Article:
How seals can help prevent future bushfire damage and why they are mandatory

Author: Digital Eagles   Date Posted:18 March 2020 

How seals can help prevent future bushfire damage and why they are mandatory main image How seals can help prevent future bushfire damage and why they are mandatory image
As the dust and ash settle on the horrific bushfires that ravaged Australia, the great rebuild begins.

 

More than 12 million acres were lost across the country in blazes so intense they were visible from space and smoke hazes that extended all the way to New Zealand. In addition, over 1000 homes and numerous businesses and other buildings were lost in the inferno, which will all need to be rebuilt over time.

During this recovery effort, builders will be mindful of what has happened and endeavour to use methods and resources that can hopefully prevent homes being lost in the future.

Why door seals are vital for preventing bushfire damage

The Australian Standards AS 3959 covers the construction of buildings in bushfire-prone areas and was recently amended in 2018.

This was originally put in place after the Canberra bushfires of 2003 which burned for a week and destroyed almost 500 homes.

The Standard was reviewed again in 2009 following the Black Saturday bushfires in Victoria that resulted in countless homes being lost and an enormous loss of human life.

AS 3959 sets six different bushfire attack levels and the mandatory building requirements associated with them. Here are the levels and the requirements for each:

  • BAL-LOW: This is a level where there is not enough risk to warrant special requirements.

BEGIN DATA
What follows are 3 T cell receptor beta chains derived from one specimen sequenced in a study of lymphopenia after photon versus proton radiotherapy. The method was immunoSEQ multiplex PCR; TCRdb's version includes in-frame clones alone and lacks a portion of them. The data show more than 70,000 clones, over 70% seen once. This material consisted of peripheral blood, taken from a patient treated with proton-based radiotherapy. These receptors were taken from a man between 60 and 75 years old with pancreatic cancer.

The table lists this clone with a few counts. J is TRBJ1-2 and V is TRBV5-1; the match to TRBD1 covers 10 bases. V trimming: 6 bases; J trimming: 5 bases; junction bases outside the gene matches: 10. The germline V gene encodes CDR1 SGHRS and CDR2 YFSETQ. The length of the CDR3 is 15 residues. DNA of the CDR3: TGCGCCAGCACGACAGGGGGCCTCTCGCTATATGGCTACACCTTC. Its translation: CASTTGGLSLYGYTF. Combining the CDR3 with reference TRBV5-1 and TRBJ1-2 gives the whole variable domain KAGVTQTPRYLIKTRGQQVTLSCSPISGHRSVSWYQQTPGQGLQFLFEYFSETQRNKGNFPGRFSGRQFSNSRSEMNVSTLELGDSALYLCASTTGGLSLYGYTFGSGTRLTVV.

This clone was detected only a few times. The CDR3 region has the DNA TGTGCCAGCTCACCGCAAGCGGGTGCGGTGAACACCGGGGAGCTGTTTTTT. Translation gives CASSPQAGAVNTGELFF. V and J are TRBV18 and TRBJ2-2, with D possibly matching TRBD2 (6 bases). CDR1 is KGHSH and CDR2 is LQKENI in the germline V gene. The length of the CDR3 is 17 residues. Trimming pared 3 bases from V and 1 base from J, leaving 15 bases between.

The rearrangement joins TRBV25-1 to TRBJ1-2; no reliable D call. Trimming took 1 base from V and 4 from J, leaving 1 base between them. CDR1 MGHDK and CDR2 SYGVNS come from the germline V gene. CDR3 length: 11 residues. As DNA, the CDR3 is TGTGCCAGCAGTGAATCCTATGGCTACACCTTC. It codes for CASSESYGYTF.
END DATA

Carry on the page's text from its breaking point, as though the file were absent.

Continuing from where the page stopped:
• BAL-12.5: This is for regions that are prone to ember attacks, falling, burning debris from nearby bushfires. Under this level, it is a requirement to have weather strips, draught excluders or draught seals installed on any external doors that are side-hung. Panel-lift, tilt and side-hung doors in garages also require seals.
     
  • BAL-19: This is for areas that have an increased level of ember attack risk, ember debris as well as heat flux between 12.5 and 19 kW m2. It has the same requirements as BAL-12.5.
     
  • BAL-29: When the previous risk rises to between 19 and 29 kW m2, this level applies. The same requirements apply.
     
  • BAL-40: When the region is also at risk of being exposed to flames, this Standard applies. All of the same doors need seals but at this level, it is a requirement that they are manufactured from silicon rubber.
     
  • BAL-FZ: The highest level where homes are at risk of being directly exposed to the fire front. All exposed doors must include seals that do not compromise the Building Code of Australia (BCA) Fire Resistance Level (FRL) or Australian Standard AS1530 Part 4.

The latest 2018 update also added new requirements to be included for garage doors in buildings with a flammability index of no higher than five.

As well as being a requirement, these designs will help stop toxic smoke entering the property, fire embers and help maintain the fire resistance of the structure.

And they have the added benefit of helping reduce energy consumption and reduce electricity costs – offering benefits to residents year-round.


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